I want to know if its possible to modify an existing chess engine in C that works without multi-threading to be able to support multi-threading. I have no experience in this subject and would appreciate some guidance.

EDIT: To be more specific, is there anything I can add to my implementation of negamax to make it multi-thread compatible? :

static double alphaBetaMax(double alpha, double beta, int depthleft, game_t game, bool player)
    move_t *cur;
    move_t *tmp;
    double score = 0;
    bool did_move = false;

    cur = getAllMoves(game, player);
    if(cur == NULL) /*/ check mate*/
        return -9999999*(player*2-1);
    tmp = firstMove;
    firstMove = 0;

    while (cur != NULL)
        game_t copy;
        if(depthleft<=0 && !isCapture(game, cur)) { /* Quiescence search */
            cur = cur->next;
        did_move = true;
        copyGame(game, &copy);
        makeMove(&copy, *cur);
        firstMove = NULL;
        score = -alphaBetaMax(-beta, -alpha, depthleft - 1, copy, !player);
        if(board_count > MAX_BOARDS)

        if(score > alpha)
        alpha = score;

        if (beta <= alpha)
        cur = cur->next;

        alpha = evaluate(game)*(player*2-1);
    return alpha;
  • 1
    Maybe? Your question is way too broad for stackoverflow.
    – user707650
    Oct 22, 2014 at 12:24
  • 1
    Tough if you have no experience.
    – gnasher729
    Oct 22, 2014 at 12:24
  • 3
    yes. Its possible. Please keep us informed about your progress. Oct 22, 2014 at 12:24
  • I tried searching for some psuedo code to implement, but found nothing. I already implemented alpha-beta pruning but apparently its a lot more complicated than just added threads; its a whole different algorithm.
    – John
    Oct 22, 2014 at 12:31

3 Answers 3


A fast chess engine relies on two things: Caching the evaluation of positions, and the alpha/beta strategy. Caching positions and making it thread safe and fast is hard. The alpha/beta strategy relies on the seemingly best move being completely evaluated before you start evaluating other moves. This also makes it tough to use multiple threads.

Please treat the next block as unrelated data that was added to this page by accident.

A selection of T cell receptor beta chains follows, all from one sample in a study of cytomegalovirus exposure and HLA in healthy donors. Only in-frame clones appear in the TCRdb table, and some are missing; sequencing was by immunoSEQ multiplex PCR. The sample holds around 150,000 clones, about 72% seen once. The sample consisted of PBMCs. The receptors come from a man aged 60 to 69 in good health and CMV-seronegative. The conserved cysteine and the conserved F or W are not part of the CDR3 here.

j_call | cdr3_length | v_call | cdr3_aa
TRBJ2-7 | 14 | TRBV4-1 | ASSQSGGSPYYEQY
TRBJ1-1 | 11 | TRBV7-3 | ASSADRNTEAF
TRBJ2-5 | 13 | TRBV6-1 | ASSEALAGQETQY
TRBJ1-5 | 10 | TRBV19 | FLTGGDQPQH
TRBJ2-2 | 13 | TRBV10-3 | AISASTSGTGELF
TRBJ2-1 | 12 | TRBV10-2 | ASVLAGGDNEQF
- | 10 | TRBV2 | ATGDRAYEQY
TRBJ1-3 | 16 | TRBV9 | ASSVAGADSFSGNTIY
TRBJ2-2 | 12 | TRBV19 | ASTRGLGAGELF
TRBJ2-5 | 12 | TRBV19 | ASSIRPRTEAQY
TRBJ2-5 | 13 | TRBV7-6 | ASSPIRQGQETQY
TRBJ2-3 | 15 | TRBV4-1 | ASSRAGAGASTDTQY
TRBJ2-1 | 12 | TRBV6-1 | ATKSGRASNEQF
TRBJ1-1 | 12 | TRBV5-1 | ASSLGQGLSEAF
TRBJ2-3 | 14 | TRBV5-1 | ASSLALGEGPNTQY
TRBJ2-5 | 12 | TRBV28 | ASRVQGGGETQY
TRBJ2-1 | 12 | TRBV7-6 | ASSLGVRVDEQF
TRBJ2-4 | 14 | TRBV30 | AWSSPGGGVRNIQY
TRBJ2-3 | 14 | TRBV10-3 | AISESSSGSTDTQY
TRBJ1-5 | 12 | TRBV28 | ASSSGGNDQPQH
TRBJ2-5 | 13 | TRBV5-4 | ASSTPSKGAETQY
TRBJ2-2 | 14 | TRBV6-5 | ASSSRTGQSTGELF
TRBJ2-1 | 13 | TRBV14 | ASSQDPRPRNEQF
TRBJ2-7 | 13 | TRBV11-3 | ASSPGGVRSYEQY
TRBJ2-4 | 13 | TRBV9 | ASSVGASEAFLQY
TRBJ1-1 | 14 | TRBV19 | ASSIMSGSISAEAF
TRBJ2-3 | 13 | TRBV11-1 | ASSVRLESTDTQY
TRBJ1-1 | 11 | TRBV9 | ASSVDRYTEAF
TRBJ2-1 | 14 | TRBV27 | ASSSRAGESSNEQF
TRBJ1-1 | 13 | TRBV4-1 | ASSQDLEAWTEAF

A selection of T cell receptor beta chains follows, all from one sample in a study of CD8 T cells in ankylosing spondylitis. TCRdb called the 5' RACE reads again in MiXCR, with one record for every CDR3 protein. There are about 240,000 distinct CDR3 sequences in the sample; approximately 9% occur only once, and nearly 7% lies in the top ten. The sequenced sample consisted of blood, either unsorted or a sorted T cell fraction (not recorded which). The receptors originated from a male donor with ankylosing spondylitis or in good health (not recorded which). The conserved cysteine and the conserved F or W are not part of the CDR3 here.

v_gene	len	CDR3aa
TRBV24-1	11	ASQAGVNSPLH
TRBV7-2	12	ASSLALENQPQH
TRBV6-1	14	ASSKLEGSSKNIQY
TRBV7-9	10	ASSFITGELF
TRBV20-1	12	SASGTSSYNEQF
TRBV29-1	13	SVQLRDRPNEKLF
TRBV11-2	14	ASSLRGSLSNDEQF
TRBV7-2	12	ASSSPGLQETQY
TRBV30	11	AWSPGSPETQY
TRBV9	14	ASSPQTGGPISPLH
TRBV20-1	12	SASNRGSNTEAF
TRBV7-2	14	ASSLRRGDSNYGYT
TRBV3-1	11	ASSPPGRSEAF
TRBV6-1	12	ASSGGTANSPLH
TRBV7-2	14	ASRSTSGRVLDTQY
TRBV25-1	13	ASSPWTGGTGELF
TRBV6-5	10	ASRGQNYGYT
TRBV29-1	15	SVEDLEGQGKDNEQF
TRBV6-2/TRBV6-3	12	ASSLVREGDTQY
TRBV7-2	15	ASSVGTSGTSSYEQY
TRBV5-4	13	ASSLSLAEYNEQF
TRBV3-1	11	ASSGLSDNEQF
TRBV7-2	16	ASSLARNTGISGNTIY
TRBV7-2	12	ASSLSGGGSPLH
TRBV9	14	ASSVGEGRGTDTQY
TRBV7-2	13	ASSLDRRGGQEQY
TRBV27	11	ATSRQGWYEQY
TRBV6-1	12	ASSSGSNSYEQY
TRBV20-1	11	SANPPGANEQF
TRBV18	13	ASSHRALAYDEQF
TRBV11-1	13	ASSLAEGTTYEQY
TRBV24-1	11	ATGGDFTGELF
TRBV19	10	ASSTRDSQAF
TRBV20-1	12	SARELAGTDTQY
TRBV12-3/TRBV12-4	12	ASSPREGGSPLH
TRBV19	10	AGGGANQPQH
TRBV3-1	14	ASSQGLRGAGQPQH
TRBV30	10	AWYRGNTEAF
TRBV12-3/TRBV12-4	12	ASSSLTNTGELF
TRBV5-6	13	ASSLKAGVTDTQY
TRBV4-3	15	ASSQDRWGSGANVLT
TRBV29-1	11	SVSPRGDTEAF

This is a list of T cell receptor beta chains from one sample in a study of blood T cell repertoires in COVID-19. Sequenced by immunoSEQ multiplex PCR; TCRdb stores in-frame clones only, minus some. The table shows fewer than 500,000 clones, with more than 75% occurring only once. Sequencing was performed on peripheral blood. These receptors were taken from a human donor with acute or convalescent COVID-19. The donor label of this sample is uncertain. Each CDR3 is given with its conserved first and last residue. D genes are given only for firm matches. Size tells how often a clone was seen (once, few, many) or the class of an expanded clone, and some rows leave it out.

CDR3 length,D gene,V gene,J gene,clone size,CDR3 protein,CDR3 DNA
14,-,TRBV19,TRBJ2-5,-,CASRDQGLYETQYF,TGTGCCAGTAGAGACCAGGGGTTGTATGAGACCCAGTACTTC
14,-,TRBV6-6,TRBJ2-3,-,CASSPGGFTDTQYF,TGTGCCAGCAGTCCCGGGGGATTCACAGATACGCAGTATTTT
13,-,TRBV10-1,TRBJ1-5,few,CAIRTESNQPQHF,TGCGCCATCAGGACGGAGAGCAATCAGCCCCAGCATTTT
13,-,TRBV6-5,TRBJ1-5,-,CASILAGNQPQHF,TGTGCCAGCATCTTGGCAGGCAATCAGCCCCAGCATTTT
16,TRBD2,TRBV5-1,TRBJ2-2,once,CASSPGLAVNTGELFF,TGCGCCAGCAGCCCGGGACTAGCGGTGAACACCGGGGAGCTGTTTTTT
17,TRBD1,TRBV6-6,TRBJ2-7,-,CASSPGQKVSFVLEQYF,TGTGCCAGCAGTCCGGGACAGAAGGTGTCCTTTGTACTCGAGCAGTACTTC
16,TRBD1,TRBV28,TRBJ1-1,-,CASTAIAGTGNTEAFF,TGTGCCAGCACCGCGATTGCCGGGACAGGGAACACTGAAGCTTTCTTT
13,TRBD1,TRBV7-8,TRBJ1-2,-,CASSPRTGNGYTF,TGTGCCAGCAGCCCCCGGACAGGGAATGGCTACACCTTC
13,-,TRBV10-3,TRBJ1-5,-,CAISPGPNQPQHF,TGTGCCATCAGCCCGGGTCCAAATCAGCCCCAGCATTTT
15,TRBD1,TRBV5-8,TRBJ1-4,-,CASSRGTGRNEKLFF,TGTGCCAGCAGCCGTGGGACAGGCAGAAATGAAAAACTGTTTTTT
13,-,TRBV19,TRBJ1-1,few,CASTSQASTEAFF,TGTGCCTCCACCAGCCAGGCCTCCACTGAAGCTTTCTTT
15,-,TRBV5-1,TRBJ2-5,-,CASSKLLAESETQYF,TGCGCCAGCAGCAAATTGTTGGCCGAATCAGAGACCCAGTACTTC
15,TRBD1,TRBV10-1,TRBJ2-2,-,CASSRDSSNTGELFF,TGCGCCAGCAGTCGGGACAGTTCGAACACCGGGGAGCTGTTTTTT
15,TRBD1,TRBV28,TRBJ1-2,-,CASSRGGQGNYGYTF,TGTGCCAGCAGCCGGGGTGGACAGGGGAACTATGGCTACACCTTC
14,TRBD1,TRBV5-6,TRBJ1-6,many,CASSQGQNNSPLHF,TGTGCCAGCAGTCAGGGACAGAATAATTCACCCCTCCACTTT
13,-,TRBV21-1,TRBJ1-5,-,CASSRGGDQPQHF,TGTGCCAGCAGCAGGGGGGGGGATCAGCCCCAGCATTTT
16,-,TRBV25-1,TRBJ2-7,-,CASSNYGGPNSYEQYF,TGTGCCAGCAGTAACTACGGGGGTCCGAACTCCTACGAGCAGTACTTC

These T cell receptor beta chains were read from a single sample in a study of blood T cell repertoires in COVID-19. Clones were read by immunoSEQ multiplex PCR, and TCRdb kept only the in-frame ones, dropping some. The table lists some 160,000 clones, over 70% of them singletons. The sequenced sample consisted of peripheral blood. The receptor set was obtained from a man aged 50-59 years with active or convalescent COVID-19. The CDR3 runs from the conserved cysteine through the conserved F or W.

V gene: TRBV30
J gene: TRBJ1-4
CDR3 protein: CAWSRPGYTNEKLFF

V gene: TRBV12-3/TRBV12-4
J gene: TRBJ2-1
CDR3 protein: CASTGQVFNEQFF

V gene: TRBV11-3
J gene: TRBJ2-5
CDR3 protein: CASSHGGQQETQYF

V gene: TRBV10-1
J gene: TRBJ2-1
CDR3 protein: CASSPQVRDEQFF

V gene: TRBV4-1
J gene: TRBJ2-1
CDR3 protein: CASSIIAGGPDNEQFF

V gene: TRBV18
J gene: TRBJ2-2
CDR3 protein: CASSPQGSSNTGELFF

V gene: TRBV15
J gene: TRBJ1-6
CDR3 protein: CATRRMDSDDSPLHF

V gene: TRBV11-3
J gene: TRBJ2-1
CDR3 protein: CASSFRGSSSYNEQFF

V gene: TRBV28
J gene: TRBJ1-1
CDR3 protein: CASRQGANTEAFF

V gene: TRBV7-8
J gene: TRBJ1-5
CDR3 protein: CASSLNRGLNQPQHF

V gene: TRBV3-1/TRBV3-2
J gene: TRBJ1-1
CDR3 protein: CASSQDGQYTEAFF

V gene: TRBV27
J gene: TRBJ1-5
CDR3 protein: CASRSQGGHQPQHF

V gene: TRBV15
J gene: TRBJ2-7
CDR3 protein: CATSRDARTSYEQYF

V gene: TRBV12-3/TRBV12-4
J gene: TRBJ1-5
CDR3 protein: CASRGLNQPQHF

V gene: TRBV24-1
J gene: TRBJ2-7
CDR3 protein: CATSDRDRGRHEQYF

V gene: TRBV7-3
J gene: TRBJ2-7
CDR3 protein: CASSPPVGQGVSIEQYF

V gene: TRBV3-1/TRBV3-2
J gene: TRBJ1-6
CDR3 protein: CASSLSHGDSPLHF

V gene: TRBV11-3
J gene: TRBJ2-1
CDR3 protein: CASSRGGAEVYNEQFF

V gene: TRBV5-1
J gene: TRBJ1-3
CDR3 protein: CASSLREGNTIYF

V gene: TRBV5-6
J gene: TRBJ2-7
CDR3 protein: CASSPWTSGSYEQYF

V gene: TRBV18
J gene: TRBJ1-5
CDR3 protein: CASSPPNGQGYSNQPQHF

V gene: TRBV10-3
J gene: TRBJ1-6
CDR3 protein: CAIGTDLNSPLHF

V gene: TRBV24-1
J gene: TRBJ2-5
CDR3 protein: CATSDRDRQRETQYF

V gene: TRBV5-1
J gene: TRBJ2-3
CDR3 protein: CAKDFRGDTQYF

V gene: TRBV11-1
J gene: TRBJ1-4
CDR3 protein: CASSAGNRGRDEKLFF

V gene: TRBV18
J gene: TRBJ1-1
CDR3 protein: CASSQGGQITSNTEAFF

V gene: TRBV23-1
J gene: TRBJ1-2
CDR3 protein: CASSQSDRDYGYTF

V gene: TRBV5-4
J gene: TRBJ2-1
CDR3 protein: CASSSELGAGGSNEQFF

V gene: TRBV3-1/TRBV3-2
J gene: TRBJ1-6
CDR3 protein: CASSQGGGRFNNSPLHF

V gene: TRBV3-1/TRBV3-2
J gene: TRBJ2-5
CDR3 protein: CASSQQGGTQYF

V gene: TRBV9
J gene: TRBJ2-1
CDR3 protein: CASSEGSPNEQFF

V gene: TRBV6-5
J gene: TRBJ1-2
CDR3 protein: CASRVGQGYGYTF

Beginner composer to Mozart: "Can you tell me how to compose a symphony"? Mozart to beginner: "Maybe at your young age you should try something easier first. " Beginner to Mozart: "But you wrote symphonies when you were much younger than I am now. " Mozart to beginner: "True, but I didn't have to ask anyone".

  • What if I don't cache the evaluated positions? Can it work then?
    – John
    Oct 22, 2014 at 13:59
  • Of course it'll work. You don't even need caching at all to play chess. It's a just a technique to speed up things.
    – SmallChess
    Oct 22, 2014 at 23:43

The Alpha-Beta pruning is inherently single-threaded in nature. There's been successful approaches using variations of Dynamic Tree Splitting which basically means searching various branches at the same time. However the likelihood (in a well tuned engine) that next branch will be searched (or beta-cut) does not usually outweigh the other parallelism bottlenecks like memory waits.

I would suggest, first modify your search to a "re-search" algorithm like NegaScout or PVS which with small code changes will give good improvements over your current pure Alpha-Beta, then secondly fine-tune your move ordering to yield efficient beta-cut. Thereafter you could try to split the tree based on beta-cut chances. Typically there would be higher chance of cutoff when a move is found in the transposition-table or a killer move and lesser chance when starting to search bad captures and quiet moves.

Take a look at CPW for some thoughts on it and the YBWC algorithm. Young Brothers Wait Concept


I'm currently writing a c++ chess engine and I have made a quite simple but not optimal solution:

  1. First I'm generating all moves in the form of a list of structs
  2. I start n threads which repeatedly grab "jobs" from the list
  3. do their search and write back the result into the struct. When the list is empty, a thread kills itself.

In the general search function I join the threads and loop through the results afterwards.

Is this approach most efficient?

As currently the focus on searching the most relevant moves first but you'll eventually look at all moves and also hardly get a cutoff at depth one but works fine

Simple to implement and in any case better than a "one-cpu" search. Even if one move takes way more time - it's running on one cpu, like back then :D

Maybe start out with that

  • Hello Tobias, You should post a SSCCE to help with your query. Frame your query better with the tags , intends etc to make it more readable Jan 17, 2019 at 19:57

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